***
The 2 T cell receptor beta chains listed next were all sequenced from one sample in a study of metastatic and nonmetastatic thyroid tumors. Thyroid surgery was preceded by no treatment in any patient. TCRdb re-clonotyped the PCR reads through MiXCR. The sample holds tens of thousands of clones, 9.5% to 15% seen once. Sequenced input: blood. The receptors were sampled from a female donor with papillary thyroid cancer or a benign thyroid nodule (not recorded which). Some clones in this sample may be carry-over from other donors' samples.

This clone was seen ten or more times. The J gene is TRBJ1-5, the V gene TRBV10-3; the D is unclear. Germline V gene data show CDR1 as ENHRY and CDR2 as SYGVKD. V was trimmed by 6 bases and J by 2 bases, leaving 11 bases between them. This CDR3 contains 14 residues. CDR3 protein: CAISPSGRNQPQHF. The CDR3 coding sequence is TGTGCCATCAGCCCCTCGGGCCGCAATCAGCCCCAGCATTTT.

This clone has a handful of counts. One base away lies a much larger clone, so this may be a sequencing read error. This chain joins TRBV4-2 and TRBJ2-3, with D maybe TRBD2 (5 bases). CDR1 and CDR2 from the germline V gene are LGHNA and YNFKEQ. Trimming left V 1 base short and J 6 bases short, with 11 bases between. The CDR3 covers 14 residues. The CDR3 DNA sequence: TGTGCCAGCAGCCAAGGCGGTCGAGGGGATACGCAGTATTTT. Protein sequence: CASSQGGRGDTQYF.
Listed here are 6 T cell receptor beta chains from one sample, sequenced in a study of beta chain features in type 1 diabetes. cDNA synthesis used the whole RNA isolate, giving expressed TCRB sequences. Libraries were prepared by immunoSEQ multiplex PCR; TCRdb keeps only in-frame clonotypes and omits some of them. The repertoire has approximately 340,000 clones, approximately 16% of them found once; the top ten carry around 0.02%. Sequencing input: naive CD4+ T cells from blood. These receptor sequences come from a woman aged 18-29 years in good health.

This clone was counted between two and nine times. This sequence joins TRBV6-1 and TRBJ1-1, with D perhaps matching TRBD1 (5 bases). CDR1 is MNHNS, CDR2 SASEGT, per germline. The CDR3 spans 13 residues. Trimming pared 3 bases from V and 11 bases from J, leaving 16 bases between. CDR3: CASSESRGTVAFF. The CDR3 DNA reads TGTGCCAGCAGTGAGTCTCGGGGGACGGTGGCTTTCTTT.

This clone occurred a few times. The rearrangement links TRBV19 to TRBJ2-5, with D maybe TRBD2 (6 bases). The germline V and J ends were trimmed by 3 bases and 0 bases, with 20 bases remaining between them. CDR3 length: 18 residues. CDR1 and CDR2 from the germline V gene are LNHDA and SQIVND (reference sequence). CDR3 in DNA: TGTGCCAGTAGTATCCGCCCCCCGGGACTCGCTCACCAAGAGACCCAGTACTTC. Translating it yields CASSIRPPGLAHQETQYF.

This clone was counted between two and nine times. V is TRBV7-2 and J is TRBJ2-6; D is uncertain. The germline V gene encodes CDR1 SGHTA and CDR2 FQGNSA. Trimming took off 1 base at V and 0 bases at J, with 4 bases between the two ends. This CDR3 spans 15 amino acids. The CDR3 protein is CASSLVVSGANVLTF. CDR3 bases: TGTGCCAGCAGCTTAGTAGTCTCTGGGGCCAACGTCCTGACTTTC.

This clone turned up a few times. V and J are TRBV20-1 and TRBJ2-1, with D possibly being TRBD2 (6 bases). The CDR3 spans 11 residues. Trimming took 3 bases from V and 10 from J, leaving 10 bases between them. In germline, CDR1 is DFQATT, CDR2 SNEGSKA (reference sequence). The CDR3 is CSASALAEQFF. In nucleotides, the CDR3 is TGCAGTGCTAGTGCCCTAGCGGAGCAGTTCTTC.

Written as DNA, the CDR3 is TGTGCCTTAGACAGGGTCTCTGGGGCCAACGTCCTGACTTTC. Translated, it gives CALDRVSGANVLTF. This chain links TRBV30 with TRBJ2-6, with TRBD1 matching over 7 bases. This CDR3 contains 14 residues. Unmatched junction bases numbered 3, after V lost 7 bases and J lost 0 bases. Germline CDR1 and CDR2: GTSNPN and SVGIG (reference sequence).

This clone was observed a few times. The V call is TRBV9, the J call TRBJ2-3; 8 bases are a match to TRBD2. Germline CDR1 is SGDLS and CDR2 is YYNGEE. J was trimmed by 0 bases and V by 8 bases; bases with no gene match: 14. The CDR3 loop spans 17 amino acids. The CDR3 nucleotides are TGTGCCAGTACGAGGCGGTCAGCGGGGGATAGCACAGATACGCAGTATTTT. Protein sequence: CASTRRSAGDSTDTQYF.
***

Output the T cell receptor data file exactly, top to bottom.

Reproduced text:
The 2 T cell receptor beta chains listed next were all sequenced from one sample in a study of metastatic and nonmetastatic thyroid tumors. Thyroid surgery was preceded by no treatment in any patient. TCRdb re-clonotyped the PCR reads through MiXCR. The sample holds tens of thousands of clones, 9.5% to 15% seen once. Sequenced input: blood. The receptors were sampled from a female donor with papillary thyroid cancer or a benign thyroid nodule (not recorded which). Some clones in this sample may be carry-over from other donors' samples.

This clone was seen ten or more times. The J gene is TRBJ1-5, the V gene TRBV10-3; the D is unclear. Germline V gene data show CDR1 as ENHRY and CDR2 as SYGVKD. V was trimmed by 6 bases and J by 2 bases, leaving 11 bases between them. This CDR3 contains 14 residues. CDR3 protein: CAISPSGRNQPQHF. The CDR3 coding sequence is TGTGCCATCAGCCCCTCGGGCCGCAATCAGCCCCAGCATTTT.

This clone has a handful of counts. One base away lies a much larger clone, so this may be a sequencing read error. This chain joins TRBV4-2 and TRBJ2-3, with D maybe TRBD2 (5 bases). CDR1 and CDR2 from the germline V gene are LGHNA and YNFKEQ. Trimming left V 1 base short and J 6 bases short, with 11 bases between. The CDR3 covers 14 residues. The CDR3 DNA sequence: TGTGCCAGCAGCCAAGGCGGTCGAGGGGATACGCAGTATTTT. Protein sequence: CASSQGGRGDTQYF.
Listed here are 6 T cell receptor beta chains from one sample, sequenced in a study of beta chain features in type 1 diabetes. cDNA synthesis used the whole RNA isolate, giving expressed TCRB sequences. Libraries were prepared by immunoSEQ multiplex PCR; TCRdb keeps only in-frame clonotypes and omits some of them. The repertoire has approximately 340,000 clones, approximately 16% of them found once; the top ten carry around 0.02%. Sequencing input: naive CD4+ T cells from blood. These receptor sequences come from a woman aged 18-29 years in good health.

This clone was counted between two and nine times. This sequence joins TRBV6-1 and TRBJ1-1, with D perhaps matching TRBD1 (5 bases). CDR1 is MNHNS, CDR2 SASEGT, per germline. The CDR3 spans 13 residues. Trimming pared 3 bases from V and 11 bases from J, leaving 16 bases between. CDR3: CASSESRGTVAFF. The CDR3 DNA reads TGTGCCAGCAGTGAGTCTCGGGGGACGGTGGCTTTCTTT.

This clone occurred a few times. The rearrangement links TRBV19 to TRBJ2-5, with D maybe TRBD2 (6 bases). The germline V and J ends were trimmed by 3 bases and 0 bases, with 20 bases remaining between them. CDR3 length: 18 residues. CDR1 and CDR2 from the germline V gene are LNHDA and SQIVND (reference sequence). CDR3 in DNA: TGTGCCAGTAGTATCCGCCCCCCGGGACTCGCTCACCAAGAGACCCAGTACTTC. Translating it yields CASSIRPPGLAHQETQYF.

This clone was counted between two and nine times. V is TRBV7-2 and J is TRBJ2-6; D is uncertain. The germline V gene encodes CDR1 SGHTA and CDR2 FQGNSA. Trimming took off 1 base at V and 0 bases at J, with 4 bases between the two ends. This CDR3 spans 15 amino acids. The CDR3 protein is CASSLVVSGANVLTF. CDR3 bases: TGTGCCAGCAGCTTAGTAGTCTCTGGGGCCAACGTCCTGACTTTC.

This clone turned up a few times. V and J are TRBV20-1 and TRBJ2-1, with D possibly being TRBD2 (6 bases). The CDR3 spans 11 residues. Trimming took 3 bases from V and 10 from J, leaving 10 bases between them. In germline, CDR1 is DFQATT, CDR2 SNEGSKA (reference sequence). The CDR3 is CSASALAEQFF. In nucleotides, the CDR3 is TGCAGTGCTAGTGCCCTAGCGGAGCAGTTCTTC.

Written as DNA, the CDR3 is TGTGCCTTAGACAGGGTCTCTGGGGCCAACGTCCTGACTTTC. Translated, it gives CALDRVSGANVLTF. This chain links TRBV30 with TRBJ2-6, with TRBD1 matching over 7 bases. This CDR3 contains 14 residues. Unmatched junction bases numbered 3, after V lost 7 bases and J lost 0 bases. Germline CDR1 and CDR2: GTSNPN and SVGIG (reference sequence).

This clone was observed a few times. The V call is TRBV9, the J call TRBJ2-3; 8 bases are a match to TRBD2. Germline CDR1 is SGDLS and CDR2 is YYNGEE. J was trimmed by 0 bases and V by 8 bases; bases with no gene match: 14. The CDR3 loop spans 17 amino acids. The CDR3 nucleotides are TGTGCCAGTACGAGGCGGTCAGCGGGGGATAGCACAGATACGCAGTATTTT. Protein sequence: CASTRRSAGDSTDTQYF.